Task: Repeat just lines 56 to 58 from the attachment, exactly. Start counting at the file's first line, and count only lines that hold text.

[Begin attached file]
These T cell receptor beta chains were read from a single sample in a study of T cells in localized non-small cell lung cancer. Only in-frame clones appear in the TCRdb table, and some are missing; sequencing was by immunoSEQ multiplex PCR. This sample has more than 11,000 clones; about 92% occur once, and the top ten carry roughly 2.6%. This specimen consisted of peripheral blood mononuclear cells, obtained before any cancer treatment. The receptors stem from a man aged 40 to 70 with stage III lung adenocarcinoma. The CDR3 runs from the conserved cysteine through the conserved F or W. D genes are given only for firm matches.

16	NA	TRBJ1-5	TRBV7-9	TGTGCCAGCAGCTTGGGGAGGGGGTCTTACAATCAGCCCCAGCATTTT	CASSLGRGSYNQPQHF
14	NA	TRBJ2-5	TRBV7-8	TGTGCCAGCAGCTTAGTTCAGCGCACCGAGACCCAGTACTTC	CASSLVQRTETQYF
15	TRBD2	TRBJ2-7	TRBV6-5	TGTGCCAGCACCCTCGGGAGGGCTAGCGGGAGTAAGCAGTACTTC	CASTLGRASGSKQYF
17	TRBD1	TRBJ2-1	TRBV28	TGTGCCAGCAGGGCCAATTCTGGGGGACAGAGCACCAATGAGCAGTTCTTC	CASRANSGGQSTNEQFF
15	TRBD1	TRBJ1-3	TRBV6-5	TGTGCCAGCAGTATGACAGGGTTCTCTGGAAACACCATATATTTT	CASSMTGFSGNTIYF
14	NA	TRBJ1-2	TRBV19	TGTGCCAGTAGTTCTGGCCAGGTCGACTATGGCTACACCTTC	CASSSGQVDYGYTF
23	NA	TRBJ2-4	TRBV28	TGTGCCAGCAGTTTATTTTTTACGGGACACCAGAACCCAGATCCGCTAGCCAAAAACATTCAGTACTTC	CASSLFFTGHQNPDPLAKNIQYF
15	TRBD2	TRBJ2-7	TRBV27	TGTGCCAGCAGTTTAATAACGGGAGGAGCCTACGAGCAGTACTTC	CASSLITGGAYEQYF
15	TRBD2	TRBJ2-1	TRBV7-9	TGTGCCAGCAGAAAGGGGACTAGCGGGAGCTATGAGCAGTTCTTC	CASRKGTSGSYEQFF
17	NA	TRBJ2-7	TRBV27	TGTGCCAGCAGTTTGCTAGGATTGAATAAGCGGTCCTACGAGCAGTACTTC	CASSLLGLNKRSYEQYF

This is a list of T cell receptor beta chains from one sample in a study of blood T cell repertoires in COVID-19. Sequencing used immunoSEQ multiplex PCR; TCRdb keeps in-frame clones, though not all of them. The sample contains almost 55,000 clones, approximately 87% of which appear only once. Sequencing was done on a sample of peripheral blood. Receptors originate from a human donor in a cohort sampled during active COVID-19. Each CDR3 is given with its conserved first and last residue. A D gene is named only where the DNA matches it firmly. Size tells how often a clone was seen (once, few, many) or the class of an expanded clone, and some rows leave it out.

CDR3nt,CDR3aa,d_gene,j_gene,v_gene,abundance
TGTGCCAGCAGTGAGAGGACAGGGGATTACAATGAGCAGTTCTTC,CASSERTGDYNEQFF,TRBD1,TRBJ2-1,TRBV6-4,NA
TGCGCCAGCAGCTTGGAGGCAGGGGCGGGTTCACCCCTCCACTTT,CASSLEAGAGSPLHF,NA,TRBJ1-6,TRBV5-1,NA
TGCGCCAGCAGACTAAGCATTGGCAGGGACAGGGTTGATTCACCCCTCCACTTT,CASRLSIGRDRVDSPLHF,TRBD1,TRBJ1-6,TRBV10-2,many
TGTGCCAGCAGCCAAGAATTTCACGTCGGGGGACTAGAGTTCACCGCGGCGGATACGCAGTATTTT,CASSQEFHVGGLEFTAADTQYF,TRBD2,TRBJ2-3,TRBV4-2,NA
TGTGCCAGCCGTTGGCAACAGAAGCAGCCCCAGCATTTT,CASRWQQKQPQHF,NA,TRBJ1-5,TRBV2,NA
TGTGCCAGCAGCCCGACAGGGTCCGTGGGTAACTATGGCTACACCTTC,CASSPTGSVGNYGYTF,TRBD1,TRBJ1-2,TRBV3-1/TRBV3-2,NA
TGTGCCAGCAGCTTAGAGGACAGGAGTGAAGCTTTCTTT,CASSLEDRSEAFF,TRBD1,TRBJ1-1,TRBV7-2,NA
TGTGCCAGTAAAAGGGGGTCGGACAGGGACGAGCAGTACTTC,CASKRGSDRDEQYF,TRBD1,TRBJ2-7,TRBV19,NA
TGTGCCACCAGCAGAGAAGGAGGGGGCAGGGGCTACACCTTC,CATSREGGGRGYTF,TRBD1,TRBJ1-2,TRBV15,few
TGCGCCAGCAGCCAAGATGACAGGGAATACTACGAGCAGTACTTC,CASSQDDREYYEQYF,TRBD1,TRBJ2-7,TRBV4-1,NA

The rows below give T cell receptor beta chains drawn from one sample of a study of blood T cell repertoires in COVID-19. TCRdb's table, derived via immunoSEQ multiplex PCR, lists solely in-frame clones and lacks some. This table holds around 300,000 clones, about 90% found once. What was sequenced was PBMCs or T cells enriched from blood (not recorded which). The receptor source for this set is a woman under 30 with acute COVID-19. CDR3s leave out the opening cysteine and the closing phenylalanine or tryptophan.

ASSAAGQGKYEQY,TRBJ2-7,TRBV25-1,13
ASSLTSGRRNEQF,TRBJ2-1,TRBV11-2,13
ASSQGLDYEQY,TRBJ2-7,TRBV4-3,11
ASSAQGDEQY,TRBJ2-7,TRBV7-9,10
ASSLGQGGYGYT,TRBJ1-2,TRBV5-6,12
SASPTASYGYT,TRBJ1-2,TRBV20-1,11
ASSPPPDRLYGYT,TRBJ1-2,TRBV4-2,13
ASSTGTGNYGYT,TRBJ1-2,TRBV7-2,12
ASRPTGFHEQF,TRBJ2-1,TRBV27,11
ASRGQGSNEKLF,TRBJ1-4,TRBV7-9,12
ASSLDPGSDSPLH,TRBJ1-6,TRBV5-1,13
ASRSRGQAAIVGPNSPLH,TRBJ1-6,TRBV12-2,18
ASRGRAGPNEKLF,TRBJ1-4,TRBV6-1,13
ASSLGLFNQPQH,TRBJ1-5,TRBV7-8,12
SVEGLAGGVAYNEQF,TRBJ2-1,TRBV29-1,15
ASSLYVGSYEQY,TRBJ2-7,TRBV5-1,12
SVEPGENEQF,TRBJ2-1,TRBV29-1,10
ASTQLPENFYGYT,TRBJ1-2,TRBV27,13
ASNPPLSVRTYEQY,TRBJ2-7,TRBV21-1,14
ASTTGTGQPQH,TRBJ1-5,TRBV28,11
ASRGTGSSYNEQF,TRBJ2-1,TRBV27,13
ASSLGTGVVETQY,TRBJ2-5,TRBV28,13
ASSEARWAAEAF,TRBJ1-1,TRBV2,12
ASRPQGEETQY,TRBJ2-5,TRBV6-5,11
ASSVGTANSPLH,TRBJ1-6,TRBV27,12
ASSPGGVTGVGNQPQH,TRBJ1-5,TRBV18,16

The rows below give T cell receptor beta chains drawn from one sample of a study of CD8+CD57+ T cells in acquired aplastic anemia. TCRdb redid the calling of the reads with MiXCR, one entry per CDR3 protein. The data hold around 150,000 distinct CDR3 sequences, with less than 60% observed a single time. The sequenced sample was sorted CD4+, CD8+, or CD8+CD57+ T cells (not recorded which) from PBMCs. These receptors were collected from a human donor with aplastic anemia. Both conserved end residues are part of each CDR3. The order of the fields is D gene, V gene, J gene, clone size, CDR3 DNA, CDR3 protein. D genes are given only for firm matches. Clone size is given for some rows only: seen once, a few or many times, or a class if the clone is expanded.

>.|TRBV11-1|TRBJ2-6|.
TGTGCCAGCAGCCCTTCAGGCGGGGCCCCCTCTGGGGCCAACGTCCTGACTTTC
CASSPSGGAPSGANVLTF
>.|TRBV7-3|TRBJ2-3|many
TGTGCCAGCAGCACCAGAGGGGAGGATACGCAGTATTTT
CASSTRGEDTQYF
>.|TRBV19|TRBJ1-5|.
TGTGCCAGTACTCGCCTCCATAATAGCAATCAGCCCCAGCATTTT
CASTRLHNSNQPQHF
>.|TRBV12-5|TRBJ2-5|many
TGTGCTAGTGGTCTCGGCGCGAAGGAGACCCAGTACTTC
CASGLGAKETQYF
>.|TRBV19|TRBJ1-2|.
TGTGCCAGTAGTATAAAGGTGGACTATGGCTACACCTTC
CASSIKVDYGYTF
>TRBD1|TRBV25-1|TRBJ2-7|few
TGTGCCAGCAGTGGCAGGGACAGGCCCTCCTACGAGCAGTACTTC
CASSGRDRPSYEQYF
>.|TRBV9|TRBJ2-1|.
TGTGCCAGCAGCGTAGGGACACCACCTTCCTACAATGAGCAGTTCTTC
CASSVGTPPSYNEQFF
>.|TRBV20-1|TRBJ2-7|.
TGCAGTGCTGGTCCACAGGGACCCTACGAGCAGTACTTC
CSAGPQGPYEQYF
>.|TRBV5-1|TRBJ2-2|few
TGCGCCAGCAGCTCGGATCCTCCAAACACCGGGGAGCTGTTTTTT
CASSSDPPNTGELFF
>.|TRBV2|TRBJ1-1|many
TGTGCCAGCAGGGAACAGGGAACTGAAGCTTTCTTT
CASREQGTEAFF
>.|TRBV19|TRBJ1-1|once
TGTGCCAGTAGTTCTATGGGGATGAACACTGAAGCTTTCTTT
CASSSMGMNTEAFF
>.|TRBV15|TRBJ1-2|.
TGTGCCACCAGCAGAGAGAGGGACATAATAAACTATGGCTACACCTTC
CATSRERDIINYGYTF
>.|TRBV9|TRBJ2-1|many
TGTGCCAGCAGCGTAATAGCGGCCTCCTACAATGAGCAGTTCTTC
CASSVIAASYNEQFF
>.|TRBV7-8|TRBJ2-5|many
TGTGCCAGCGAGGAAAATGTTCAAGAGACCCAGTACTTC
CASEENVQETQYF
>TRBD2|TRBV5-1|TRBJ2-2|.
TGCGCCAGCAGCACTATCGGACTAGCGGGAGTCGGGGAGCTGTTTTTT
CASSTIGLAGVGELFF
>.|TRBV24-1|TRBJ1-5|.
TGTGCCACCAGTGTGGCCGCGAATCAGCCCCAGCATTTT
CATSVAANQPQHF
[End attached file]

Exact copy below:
TGTGCCAGCAGCACCAGAGGGGAGGATACGCAGTATTTT
CASSTRGEDTQYF
>.|TRBV19|TRBJ1-5|.